Sale of Swift & Co. raises questions in Worthington
JBS-Friboi, the largest beef processor in Latin America, bought the Swift meatpacking business from a Dallas investment group known as HM Capital Partners.
The sale includes Swift's Minnesota pork processing plant in Worthington, which employs about 2,300 people.
Swift, which is headquartered in Greeley, Colorado, has beef and pork processing plants in five other states and an operation in Australia.
Last December, federal Immigration and Customs Enforcement agents arrested about 230 workers at the Worthington plant. It was part of a nationwide action against Swift. In all, nearly 1,300 illegal immigrants were arrested at six Swift plants across the country.
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Edward Herring, a partner with HM Capital, says Swift is fully recovered from the economic impact of the immigration raid. He says the quick comeback impressed potential bidders.
"Under duress you're able to see how people perform, and that certainly gave the potential buyers a lot of confidence in our management team," says Herring. "I don't think it had ... certainly all that negative of an impact on the process. The outcome was quite successful from everyone's perspective."
Swift officials say the immigration raid cost the company $50 million. Much of that was in lost production as the company struggled to replace workers and bring its slaughter numbers back to normal.
HM Partners' Edward Herring says the actual decision to sell the company was made about six months before the raid took place. He says it came after several parties expressed interest in buying Swift.
Based in Sao Paulo, JBS-Friboi has 23 plants in Brazil and six in Argentina. It had nearly $1.8 billion in sales last year.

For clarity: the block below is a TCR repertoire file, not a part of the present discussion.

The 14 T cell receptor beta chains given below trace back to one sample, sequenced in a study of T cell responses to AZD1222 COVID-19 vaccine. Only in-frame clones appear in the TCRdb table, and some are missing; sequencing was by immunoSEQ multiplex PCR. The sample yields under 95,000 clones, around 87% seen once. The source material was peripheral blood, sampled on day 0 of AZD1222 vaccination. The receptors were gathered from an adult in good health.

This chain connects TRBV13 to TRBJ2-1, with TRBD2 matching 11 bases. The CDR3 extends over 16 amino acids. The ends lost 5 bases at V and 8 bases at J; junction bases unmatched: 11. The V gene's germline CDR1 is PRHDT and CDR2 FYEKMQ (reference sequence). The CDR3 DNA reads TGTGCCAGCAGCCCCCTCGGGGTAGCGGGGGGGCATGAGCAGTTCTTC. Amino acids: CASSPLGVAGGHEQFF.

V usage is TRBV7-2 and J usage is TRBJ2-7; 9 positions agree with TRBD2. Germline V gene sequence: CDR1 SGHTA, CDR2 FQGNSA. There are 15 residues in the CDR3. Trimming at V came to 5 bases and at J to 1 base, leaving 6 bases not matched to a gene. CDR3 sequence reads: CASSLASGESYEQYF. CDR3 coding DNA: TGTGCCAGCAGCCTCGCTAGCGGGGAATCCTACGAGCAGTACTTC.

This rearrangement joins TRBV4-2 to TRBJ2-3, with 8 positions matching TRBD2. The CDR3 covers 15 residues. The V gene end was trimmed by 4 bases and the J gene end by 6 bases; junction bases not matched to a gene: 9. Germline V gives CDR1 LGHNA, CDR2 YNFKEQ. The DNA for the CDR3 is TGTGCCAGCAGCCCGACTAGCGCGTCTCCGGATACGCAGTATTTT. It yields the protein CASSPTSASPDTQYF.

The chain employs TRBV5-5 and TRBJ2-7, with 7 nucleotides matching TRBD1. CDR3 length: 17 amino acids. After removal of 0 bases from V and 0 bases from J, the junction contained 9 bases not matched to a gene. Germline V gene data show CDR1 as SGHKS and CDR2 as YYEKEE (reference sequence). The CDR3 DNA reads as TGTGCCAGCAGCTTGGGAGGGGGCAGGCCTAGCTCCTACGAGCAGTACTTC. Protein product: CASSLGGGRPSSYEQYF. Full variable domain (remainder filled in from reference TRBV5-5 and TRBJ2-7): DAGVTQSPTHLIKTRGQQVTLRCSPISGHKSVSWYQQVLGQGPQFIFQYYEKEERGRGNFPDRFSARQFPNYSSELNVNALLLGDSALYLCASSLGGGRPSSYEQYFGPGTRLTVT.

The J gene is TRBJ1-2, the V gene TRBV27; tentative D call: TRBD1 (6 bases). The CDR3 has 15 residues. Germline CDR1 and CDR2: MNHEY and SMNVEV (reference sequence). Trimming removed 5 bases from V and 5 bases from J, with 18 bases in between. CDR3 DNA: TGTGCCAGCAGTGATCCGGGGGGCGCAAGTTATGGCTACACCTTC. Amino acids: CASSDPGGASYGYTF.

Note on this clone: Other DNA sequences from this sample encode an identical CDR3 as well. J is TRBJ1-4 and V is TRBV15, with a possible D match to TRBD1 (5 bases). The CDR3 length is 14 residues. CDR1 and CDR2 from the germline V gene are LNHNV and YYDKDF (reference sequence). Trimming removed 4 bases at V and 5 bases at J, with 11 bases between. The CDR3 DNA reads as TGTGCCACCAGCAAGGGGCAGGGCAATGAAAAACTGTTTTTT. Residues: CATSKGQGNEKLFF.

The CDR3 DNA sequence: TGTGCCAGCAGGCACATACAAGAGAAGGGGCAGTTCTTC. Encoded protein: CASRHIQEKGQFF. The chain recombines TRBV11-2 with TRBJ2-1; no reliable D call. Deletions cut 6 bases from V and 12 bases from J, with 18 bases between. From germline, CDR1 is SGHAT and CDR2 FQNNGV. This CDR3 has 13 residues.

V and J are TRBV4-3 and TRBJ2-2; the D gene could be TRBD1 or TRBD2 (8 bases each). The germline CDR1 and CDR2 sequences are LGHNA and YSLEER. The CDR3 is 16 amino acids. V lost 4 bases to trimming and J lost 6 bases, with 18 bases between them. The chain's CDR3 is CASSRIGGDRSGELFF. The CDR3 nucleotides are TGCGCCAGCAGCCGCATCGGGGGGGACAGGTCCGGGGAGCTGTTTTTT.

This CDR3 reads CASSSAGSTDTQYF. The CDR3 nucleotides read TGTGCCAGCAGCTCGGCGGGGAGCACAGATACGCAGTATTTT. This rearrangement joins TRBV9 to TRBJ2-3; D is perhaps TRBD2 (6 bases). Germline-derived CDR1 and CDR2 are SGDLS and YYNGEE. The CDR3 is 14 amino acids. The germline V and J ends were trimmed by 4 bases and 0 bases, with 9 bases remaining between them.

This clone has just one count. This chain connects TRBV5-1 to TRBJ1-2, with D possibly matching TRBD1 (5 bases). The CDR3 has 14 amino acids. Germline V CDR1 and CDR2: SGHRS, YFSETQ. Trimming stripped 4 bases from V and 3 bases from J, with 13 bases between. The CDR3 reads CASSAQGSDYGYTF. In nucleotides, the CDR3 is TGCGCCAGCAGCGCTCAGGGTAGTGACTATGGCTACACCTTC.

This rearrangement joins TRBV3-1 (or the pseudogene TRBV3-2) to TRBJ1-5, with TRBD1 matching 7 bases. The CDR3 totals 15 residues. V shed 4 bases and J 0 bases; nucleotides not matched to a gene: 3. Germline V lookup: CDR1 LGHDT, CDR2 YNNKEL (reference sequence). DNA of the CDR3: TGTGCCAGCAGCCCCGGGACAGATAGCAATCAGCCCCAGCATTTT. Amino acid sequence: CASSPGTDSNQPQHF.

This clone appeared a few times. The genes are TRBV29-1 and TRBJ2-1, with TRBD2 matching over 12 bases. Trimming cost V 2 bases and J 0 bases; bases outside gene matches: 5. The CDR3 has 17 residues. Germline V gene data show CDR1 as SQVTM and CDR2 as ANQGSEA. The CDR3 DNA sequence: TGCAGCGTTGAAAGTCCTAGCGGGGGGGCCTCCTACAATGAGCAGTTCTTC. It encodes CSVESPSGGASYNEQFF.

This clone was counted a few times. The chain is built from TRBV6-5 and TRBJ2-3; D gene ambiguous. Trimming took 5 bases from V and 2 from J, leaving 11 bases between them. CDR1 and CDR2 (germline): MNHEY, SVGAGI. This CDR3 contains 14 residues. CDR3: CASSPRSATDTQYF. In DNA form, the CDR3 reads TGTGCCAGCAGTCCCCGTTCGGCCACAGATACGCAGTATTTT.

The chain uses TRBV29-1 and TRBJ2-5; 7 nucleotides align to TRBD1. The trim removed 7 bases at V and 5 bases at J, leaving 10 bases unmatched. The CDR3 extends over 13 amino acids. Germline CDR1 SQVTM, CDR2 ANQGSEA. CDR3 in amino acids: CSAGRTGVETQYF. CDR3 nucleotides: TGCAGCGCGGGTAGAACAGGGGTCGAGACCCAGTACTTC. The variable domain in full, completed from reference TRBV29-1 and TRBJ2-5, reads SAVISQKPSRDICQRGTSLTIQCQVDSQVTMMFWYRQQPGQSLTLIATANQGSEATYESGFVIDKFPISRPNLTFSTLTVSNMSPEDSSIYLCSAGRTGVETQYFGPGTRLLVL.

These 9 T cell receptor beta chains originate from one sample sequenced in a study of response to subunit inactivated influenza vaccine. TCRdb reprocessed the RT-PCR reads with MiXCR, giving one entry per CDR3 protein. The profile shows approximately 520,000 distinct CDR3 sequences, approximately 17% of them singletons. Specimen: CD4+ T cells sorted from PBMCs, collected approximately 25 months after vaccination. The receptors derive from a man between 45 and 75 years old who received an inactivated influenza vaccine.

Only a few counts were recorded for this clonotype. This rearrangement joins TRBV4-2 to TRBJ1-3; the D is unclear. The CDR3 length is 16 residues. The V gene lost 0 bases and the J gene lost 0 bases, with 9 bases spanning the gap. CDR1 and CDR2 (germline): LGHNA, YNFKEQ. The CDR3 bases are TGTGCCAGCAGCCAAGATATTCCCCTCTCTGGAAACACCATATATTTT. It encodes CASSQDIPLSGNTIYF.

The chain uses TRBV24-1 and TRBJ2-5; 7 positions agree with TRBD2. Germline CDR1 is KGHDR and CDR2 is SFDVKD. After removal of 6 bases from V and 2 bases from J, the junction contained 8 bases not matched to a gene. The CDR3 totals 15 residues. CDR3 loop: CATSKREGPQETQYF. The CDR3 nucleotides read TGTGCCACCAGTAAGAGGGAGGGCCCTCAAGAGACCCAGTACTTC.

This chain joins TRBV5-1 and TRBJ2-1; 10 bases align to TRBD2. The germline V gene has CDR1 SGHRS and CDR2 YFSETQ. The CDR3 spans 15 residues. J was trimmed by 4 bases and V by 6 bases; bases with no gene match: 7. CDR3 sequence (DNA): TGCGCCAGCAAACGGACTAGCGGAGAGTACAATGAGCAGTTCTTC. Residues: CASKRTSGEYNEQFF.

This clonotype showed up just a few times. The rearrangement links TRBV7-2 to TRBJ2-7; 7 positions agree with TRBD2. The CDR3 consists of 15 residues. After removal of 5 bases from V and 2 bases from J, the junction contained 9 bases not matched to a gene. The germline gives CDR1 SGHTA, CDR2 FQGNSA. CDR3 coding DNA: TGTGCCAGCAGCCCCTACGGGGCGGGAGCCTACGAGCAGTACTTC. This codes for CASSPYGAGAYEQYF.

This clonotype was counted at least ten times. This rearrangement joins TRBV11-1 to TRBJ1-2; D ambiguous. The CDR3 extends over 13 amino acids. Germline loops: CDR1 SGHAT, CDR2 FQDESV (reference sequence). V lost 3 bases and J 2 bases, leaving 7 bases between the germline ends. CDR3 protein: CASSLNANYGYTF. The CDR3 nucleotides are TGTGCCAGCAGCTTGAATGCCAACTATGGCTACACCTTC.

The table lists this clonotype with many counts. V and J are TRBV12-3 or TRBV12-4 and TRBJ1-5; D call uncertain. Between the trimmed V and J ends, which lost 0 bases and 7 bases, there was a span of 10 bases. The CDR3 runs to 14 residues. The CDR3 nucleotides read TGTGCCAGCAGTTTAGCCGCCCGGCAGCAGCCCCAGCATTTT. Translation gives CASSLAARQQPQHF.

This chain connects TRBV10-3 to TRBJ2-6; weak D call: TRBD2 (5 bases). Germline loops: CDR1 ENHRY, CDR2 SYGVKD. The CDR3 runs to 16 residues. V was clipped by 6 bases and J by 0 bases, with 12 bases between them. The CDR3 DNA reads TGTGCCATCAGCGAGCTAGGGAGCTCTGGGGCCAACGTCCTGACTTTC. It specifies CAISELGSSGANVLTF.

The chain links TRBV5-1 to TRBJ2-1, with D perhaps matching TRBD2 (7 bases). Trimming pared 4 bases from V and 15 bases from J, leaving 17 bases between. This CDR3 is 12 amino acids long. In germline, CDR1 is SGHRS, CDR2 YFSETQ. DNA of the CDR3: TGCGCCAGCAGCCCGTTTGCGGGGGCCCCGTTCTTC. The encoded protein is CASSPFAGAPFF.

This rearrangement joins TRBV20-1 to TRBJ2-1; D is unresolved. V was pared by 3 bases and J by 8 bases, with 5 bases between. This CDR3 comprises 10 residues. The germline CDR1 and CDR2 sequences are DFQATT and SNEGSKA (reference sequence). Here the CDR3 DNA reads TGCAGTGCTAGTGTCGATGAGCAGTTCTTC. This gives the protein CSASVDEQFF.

Some analysts are calling the new JBS-Swift combination the world's biggest meat processor. For the cities where Swift processing plants are located, the news of the sale brought with it several questions.
Glen Thuringer, manager of Worthington's Regional Economic Development Corp., says the biggest concern is an obvious one -- whether the plant will stay open.
"Swift has always a been a good corporate citizen, so I've got to feel that they're looking out for the longevity of the facility and the employees there. So, I guess there's a comfort level in this," says Thuringer.
Thuringer says besides being the largest employer in Worthington, Swift is also an economic driver for the entire region. All sorts of businesses, like electrical contractors, construction companies and trucking firms also do business with Swift.
Steve Kay with Cattle Buyers Weekly says he expects the Worthington plant will do well under the new ownership. He says Worthington is one of Swift's most efficient facilities.
Kay also says the sale may help farmers who sell cattle and hogs to Swift. He says the fact that a non-U.S. company bought the meatpacker helps slow the rate of consolidation in the industry.
"Had another U.S. player in the meat processing business bought Swift, there inevitably would have been consolidation. It would have led to one less buyer in possibly both beef and pork," says Kay.
Kay says the nation's meatpacking industry has undergone a rapid consolidation in the last two decades. He says fewer livestock bidders means less competition for those animals, which can hurt the price farmers receive.
Assuming federal anti-trust regulators give their approval to the deal, JBS will assume ownership of Swift in mid-July.
(The Associated Press contributed to this report)